But as I said above, much of what Acflory is saying is correct. In the U.S., the Big Six are indeed tottering on the brink, they have made major mistakes and they are paying for it. The indie market is winning, and some major authors are joining it because they can make big money in that market. But they will continue to be the only ones who really make money. The rest of the indie writers will have to view their income from the books as a nice little bonus, but no more.

    And by the way, plenty of classics are free of charge. That is my favorite part of the whole thing…

    Like

    • acflory

      You’re right Ilil, the situation is a lot more complex than it appears but I was doing some research on the pricing of ebooks and I realised that many early adopters of ebooks and ereaders are paying those outrageous prices because they lack our understanding of the industry.

      -grin- I think I was hoping for some converts! So much for being non-evangelical huh?

      Like

      • Ilil Arbel

        I LOVE my Kindle… but naturally I won’t pay crazy prices. Truth is, my favorite reading is the classics anyway, and guess what… when I got an incredibly good complete Dickens edition, beautifully done, every single word the man wrote including obscure things I never heard of, and they charged me $2.99 cents for the whole thing, well… you can imagine my smiling face. Then came all of Trollope for the same price. The rest is history.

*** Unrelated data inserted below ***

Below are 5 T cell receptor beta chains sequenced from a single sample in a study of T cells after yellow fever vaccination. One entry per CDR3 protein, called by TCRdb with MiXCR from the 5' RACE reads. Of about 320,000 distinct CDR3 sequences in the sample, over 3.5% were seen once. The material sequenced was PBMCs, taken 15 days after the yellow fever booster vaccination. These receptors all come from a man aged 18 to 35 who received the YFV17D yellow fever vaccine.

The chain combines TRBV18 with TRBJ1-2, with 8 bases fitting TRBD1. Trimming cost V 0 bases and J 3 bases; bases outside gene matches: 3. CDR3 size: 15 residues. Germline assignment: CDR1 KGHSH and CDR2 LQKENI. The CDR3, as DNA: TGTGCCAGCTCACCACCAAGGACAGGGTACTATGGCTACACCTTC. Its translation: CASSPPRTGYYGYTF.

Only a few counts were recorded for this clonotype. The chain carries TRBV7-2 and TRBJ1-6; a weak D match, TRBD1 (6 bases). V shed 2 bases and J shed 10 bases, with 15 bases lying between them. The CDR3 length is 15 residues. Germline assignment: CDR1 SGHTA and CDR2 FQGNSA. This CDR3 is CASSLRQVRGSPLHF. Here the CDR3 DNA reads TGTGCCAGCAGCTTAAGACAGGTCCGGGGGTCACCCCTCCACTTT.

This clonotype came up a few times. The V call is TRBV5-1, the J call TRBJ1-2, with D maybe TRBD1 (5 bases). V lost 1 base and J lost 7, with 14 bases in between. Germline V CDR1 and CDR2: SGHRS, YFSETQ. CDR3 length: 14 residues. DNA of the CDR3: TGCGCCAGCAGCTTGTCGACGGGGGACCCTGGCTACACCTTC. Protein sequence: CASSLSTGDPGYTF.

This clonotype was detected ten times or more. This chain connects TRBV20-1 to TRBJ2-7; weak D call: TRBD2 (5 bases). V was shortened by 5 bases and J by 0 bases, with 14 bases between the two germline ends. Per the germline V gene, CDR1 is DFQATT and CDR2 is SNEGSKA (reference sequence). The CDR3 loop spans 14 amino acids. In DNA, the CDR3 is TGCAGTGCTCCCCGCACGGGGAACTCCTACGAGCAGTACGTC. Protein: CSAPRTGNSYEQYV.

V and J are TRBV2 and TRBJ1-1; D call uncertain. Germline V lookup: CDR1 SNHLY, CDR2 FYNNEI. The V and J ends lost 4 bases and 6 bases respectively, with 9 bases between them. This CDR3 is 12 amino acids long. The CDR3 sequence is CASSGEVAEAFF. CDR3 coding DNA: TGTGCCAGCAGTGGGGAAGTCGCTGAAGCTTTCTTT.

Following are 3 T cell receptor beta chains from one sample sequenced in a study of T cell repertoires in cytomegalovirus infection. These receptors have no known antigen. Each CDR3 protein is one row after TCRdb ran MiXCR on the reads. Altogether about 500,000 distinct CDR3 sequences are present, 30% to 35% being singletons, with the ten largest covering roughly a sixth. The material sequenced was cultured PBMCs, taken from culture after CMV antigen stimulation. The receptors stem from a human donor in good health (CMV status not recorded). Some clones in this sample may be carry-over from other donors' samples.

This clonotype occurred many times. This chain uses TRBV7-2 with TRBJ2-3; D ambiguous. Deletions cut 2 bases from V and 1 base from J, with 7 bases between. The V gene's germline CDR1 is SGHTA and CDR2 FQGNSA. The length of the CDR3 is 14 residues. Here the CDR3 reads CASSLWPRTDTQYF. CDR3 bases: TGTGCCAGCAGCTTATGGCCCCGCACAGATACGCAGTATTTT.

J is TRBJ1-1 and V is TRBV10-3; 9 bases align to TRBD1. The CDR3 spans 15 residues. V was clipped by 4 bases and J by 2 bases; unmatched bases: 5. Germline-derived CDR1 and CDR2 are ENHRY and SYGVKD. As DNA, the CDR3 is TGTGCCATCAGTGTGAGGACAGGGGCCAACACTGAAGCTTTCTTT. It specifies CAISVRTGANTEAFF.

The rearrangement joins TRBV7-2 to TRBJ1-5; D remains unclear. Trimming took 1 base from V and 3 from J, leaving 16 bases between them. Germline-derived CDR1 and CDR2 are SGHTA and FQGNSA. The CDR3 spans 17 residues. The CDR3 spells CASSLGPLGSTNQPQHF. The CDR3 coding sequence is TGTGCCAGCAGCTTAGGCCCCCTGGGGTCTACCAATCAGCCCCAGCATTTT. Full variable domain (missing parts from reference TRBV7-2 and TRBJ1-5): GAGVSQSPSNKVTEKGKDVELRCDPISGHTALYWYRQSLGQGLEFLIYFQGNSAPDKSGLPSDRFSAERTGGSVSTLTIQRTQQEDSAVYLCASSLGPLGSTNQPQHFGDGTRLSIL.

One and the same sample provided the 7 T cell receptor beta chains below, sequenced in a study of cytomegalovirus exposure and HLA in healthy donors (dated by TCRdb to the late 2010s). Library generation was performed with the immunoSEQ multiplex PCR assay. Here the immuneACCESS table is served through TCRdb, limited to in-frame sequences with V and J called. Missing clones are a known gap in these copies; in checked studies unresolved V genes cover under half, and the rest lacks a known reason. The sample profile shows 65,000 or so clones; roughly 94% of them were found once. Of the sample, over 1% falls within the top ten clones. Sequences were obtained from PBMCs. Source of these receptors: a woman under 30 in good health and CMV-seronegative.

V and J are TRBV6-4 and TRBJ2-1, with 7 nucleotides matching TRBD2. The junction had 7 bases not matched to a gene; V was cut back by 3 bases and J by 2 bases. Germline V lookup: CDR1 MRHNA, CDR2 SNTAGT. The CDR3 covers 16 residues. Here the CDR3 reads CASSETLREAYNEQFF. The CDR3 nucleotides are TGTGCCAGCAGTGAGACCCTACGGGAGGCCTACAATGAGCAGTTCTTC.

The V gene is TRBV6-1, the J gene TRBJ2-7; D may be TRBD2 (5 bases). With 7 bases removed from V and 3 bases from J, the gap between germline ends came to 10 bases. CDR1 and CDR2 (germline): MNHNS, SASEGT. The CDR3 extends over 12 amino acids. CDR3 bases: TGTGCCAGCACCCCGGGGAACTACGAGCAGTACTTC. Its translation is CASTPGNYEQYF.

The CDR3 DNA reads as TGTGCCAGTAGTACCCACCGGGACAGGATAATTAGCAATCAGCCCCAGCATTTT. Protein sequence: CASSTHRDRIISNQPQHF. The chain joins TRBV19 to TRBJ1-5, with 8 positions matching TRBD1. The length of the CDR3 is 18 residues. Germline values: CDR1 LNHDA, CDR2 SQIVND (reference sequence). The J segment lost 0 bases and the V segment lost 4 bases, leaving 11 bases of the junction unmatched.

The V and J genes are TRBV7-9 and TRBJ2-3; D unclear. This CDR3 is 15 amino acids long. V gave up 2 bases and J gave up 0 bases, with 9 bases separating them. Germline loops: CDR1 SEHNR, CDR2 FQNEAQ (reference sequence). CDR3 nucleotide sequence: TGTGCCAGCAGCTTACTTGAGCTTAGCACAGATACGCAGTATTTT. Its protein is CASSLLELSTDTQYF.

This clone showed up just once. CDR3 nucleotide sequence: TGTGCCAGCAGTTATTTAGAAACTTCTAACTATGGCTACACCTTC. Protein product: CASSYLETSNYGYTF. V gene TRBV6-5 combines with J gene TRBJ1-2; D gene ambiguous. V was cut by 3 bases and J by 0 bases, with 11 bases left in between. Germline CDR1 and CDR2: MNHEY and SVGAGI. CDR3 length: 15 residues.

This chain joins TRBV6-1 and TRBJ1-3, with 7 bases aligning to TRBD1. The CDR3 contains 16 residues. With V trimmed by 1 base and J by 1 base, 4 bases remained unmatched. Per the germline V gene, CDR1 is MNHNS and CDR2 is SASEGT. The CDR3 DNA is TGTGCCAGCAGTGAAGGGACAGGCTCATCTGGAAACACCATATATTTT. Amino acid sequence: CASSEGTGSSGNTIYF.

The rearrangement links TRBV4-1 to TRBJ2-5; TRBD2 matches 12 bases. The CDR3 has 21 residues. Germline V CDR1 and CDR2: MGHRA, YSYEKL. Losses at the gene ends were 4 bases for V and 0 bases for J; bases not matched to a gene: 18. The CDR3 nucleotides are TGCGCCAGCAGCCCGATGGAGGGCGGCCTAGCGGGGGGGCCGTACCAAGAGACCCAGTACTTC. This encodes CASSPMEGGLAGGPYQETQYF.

Like

        • acflory

          You’d pay a small fortune for something like that in print!
          I still love my personal library of print books but I really do appreciate not having to dust the ones that are on my Kindle. 😀

          Like

  • metan

    Agreed! The high price of mainstream ebooks drives me mad, much like the cost of audiobooks. These things are only made once and then copied endlessly. It is not like paper books that have actual production/supply costs for every item.

    If they were more affordable we would buy far more of them, and as you said, indie books are much better value for money. I love my kindle and although I have grumpily paid full price for my old favourites, it is stuffed full of cheap or free books.

    I expect that I will not get a chance to read them for ages but if the blurb suck me in I will buy it, and then one day (if I ever get spare time!) they will be there. I never feel ripped off.